California Air and Climate Vol. 14: CARB to Hold Public Workshop on Reducing Greenhouse Gas Emissions from Transportation Vehicle Services; Updates to Air Toxics “Hot Spot” Regulations

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CARB to Hold Public Workshop on Clean Miles Standard to Reduce Greenhouse Gas Emissions from Transportation Vehicle Services

Consistent with a recent trend of actions and publicly held workshops aimed at reducing greenhouse gas emissions (GHG) from a variety of sources throughout California (e.g., locomotives, ocean vessels, commercial harbor craft, zero-emission trucks), on May 15, 2020, the California Air Resources Board (CARB) will hold a public workshop regarding CARB’s development of the Clean Miles Standard, which aims to reduce GHG emissions from transportation network company (TNC) services pursuant to CARB’s requirement to implement SB 1014 (2018).  TNCs provide prearranged transportation services for compensation by connecting passengers to drivers through online-enabled applications or platforms (e.g., Uber, Lyft and other ride-sharing platforms).  According to CARB, the transportation sector accounts for almost 50 percent of GHG emissions in California when accounting for fuel production, with light-duty vehicles making up 70 percent of the transportation sector’s direct emissions.  Under the Clean Miles program, CARB hopes to encourage the use of zero-emission vehicles and vehicle miles traveled (VMT) reduction strategies, as well as account for automated vehicles in TNCs.  At the May 15 workshop, CARB staff intends to discuss assumptions used in electric vehicle miles traveled (eVMT) cost modeling, preliminary eVMT targets, progress developing GHG targets for TNCs, potential requirements for smaller TNCs, compliance and reporting requirements, as well as a request for alternatives to the proposed regulation targets.  For additional information, please click here.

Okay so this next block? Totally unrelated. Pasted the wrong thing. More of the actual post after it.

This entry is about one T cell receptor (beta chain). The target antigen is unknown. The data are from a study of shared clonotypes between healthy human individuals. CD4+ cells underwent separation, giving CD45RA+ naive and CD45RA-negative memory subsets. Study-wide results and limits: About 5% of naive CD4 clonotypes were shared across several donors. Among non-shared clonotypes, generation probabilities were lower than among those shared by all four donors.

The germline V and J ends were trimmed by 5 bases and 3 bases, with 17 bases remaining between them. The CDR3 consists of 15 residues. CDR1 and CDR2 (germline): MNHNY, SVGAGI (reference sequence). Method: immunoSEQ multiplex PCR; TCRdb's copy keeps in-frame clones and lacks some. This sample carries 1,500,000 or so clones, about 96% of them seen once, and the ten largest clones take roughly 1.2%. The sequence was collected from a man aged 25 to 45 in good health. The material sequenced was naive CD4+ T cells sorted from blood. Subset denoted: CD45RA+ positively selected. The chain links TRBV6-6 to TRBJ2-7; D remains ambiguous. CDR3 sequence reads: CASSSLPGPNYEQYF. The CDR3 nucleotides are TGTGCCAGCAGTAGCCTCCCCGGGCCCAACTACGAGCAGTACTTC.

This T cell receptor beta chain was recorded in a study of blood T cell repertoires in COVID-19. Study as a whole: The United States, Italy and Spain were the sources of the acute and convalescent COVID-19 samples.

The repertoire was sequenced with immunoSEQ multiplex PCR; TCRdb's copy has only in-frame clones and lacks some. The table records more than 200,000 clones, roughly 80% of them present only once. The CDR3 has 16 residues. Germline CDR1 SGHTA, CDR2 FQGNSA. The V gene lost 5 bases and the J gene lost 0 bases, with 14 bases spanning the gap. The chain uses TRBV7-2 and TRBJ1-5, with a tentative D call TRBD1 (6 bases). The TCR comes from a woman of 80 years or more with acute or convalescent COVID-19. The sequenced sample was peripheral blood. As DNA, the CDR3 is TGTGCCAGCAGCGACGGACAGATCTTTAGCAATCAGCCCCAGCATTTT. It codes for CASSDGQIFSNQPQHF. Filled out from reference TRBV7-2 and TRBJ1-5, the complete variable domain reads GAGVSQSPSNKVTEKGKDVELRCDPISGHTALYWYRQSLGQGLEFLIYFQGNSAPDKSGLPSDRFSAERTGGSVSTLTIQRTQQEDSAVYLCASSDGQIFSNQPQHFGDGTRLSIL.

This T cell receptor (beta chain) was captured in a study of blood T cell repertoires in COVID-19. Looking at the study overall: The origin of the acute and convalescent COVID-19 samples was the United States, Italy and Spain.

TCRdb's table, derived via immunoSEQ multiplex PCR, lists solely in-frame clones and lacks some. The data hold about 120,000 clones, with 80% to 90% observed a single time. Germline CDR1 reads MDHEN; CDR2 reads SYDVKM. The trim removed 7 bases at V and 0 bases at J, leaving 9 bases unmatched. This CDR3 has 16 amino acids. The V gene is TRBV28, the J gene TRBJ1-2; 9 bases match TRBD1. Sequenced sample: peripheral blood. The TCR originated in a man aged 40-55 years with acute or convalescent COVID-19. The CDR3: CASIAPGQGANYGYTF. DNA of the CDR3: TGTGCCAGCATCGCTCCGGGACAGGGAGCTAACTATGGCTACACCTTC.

CARB to Update its Air Toxics “Hot Spots” Regulations

On April 30, 2020, CARB held a public workshop to discuss proposed changes to its AB 2588 Air Toxics “Hot Spots” regulations.  Under the “Hot Spots” program, CARB and the state’s Air Districts compile air toxic emissions data reported by stationary sources, assess health risks from these facilities to surrounding residents, and require the sources to reduce risks below protective thresholds.  CARB is proposing changes to its guidelines including adding 900 new substances; lowering risk screening thresholds; and updating methods for facilities to calculate or estimate emissions of these substances and determine risk.  Notably, CARB is proposing to add fugitive emission measurement requirements for facilities in several waste and recycling sectors, including wastewater, landfills, and scrap metal.

CARB is accepting comments on items presented during the workshop until May 21, 2020.  CARB plans to formally propose and adopt regulatory changes by the end of 2020.  For additional information, please click here.

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DISCLAIMER: Because of the generality of this update, the information provided herein may not be applicable in all situations and should not be acted upon without specific legal advice based on particular situations.

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